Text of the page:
[min-ster] /ˈmɪn stər/
a church actually or originally connected with a monastic establishment.
any large or important church, as a cathedral.
(Brit) any of certain cathedrals and large churches, usually originally connected to a monastery
Old English mynster “the church of a monastery” (8c.), from Late Latin monasterium (see monastery). Cf. Old French moustier, French moûtier, Old Irish manister.
[min-struh l] /ˈmɪn strəl/ noun 1. a medieval poet and musician who sang or recited while accompanying himself on a stringed instrument, either as a member of a noble household or as an itinerant troubadour. 2. a musician, singer, or poet. 3. one of a troupe of comedians, usually white men made up as black […]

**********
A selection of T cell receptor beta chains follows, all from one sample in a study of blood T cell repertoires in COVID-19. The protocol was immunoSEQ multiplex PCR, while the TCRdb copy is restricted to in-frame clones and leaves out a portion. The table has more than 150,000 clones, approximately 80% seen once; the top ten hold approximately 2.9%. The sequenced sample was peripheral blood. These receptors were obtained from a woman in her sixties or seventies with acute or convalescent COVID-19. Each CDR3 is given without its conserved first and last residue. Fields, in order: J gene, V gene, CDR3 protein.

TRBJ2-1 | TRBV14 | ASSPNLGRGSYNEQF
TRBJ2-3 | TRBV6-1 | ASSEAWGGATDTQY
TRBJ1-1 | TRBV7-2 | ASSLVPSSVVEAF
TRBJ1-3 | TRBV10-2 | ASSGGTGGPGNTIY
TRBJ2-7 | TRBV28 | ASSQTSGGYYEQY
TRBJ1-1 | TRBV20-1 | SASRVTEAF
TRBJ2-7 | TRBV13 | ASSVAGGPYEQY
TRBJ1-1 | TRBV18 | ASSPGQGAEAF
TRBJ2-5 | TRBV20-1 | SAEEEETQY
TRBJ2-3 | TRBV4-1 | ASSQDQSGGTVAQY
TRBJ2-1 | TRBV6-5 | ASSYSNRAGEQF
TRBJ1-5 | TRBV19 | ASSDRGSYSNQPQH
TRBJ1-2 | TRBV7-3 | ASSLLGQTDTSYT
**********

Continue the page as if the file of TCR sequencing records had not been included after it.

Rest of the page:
noun 1. a popular stage entertainment featuring comic dialogue, song, and dance in highly conventionalized patterns, performed by a troupe of actors, traditionally comprising two end men and a chorus in blackface and an interlocutor: developed in the U.S. in the early and mid-19th century. noun 1. a theatrical entertainment consisting of songs, dances, comic […]
[min-struh l-see] /ˈmɪn strəl si/ noun 1. the art or practice of a minstrel. 2. minstrels’ songs, ballads, etc.: a collection of Scottish minstrelsy. /ˈmɪnstrəlsɪ/ noun (pl) -sies 1. the art of a minstrel 2. the poems, music, or songs of a minstrel 3. a troupe of minstrels n. c.1300, menstracie, “music as produced on […]
[mint] /mɪnt/ noun 1. any aromatic herb of the genus Mentha, having opposite leaves and small, whorled flowers, as the and . Compare . 2. a soft or hard confection, often shaped like a wafer, that is usually flavored with and often served after lunch or dinner. 3. any of various flavored hard candies packaged […]